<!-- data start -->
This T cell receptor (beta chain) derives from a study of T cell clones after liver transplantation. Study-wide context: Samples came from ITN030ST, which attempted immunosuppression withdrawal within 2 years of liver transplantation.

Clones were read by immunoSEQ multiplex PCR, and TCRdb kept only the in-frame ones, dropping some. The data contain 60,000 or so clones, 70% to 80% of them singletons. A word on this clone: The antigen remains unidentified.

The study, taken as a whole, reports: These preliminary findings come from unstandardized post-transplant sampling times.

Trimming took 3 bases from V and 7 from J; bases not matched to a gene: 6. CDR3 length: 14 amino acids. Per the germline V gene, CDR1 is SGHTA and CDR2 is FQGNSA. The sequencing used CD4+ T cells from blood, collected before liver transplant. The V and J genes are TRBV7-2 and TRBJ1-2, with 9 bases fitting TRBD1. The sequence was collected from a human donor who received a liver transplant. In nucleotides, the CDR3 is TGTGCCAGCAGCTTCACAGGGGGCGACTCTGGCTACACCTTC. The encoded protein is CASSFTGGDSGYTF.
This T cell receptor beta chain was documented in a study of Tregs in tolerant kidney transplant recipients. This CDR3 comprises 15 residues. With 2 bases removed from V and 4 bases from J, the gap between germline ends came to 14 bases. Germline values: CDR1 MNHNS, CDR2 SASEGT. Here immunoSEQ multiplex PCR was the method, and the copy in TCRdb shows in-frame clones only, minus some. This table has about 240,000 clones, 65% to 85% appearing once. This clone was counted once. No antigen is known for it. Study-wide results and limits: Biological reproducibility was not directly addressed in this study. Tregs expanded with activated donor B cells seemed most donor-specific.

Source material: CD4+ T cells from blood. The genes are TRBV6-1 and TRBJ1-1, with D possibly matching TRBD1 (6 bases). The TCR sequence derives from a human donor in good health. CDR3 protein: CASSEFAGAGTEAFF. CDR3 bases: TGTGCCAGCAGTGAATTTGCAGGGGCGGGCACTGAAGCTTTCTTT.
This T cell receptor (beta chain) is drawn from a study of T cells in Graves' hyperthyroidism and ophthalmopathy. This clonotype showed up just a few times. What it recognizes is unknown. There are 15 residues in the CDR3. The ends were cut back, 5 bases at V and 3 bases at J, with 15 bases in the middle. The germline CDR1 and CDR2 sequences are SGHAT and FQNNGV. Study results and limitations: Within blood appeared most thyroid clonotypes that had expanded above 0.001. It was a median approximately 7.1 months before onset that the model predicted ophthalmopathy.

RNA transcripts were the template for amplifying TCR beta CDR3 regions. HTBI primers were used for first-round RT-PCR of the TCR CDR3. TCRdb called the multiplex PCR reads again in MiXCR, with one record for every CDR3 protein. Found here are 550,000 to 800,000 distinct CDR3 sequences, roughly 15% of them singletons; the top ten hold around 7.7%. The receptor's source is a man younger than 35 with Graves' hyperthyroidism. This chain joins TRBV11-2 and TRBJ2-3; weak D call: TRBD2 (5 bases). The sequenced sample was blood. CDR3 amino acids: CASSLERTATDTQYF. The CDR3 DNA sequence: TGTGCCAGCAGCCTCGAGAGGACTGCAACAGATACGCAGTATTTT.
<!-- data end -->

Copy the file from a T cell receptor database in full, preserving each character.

This T cell receptor (beta chain) derives from a study of T cell clones after liver transplantation. Study-wide context: Samples came from ITN030ST, which attempted immunosuppression withdrawal within 2 years of liver transplantation.

Clones were read by immunoSEQ multiplex PCR, and TCRdb kept only the in-frame ones, dropping some. The data contain 60,000 or so clones, 70% to 80% of them singletons. A word on this clone: The antigen remains unidentified.

The study, taken as a whole, reports: These preliminary findings come from unstandardized post-transplant sampling times.

Trimming took 3 bases from V and 7 from J; bases not matched to a gene: 6. CDR3 length: 14 amino acids. Per the germline V gene, CDR1 is SGHTA and CDR2 is FQGNSA. The sequencing used CD4+ T cells from blood, collected before liver transplant. The V and J genes are TRBV7-2 and TRBJ1-2, with 9 bases fitting TRBD1. The sequence was collected from a human donor who received a liver transplant. In nucleotides, the CDR3 is TGTGCCAGCAGCTTCACAGGGGGCGACTCTGGCTACACCTTC. The encoded protein is CASSFTGGDSGYTF.
This T cell receptor beta chain was documented in a study of Tregs in tolerant kidney transplant recipients. This CDR3 comprises 15 residues. With 2 bases removed from V and 4 bases from J, the gap between germline ends came to 14 bases. Germline values: CDR1 MNHNS, CDR2 SASEGT. Here immunoSEQ multiplex PCR was the method, and the copy in TCRdb shows in-frame clones only, minus some. This table has about 240,000 clones, 65% to 85% appearing once. This clone was counted once. No antigen is known for it. Study-wide results and limits: Biological reproducibility was not directly addressed in this study. Tregs expanded with activated donor B cells seemed most donor-specific.

Source material: CD4+ T cells from blood. The genes are TRBV6-1 and TRBJ1-1, with D possibly matching TRBD1 (6 bases). The TCR sequence derives from a human donor in good health. CDR3 protein: CASSEFAGAGTEAFF. CDR3 bases: TGTGCCAGCAGTGAATTTGCAGGGGCGGGCACTGAAGCTTTCTTT.
This T cell receptor (beta chain) is drawn from a study of T cells in Graves' hyperthyroidism and ophthalmopathy. This clonotype showed up just a few times. What it recognizes is unknown. There are 15 residues in the CDR3. The ends were cut back, 5 bases at V and 3 bases at J, with 15 bases in the middle. The germline CDR1 and CDR2 sequences are SGHAT and FQNNGV. Study results and limitations: Within blood appeared most thyroid clonotypes that had expanded above 0.001. It was a median approximately 7.1 months before onset that the model predicted ophthalmopathy.

RNA transcripts were the template for amplifying TCR beta CDR3 regions. HTBI primers were used for first-round RT-PCR of the TCR CDR3. TCRdb called the multiplex PCR reads again in MiXCR, with one record for every CDR3 protein. Found here are 550,000 to 800,000 distinct CDR3 sequences, roughly 15% of them singletons; the top ten hold around 7.7%. The receptor's source is a man younger than 35 with Graves' hyperthyroidism. This chain joins TRBV11-2 and TRBJ2-3; weak D call: TRBD2 (5 bases). The sequenced sample was blood. CDR3 amino acids: CASSLERTATDTQYF. The CDR3 DNA sequence: TGTGCCAGCAGCCTCGAGAGGACTGCAACAGATACGCAGTATTTT.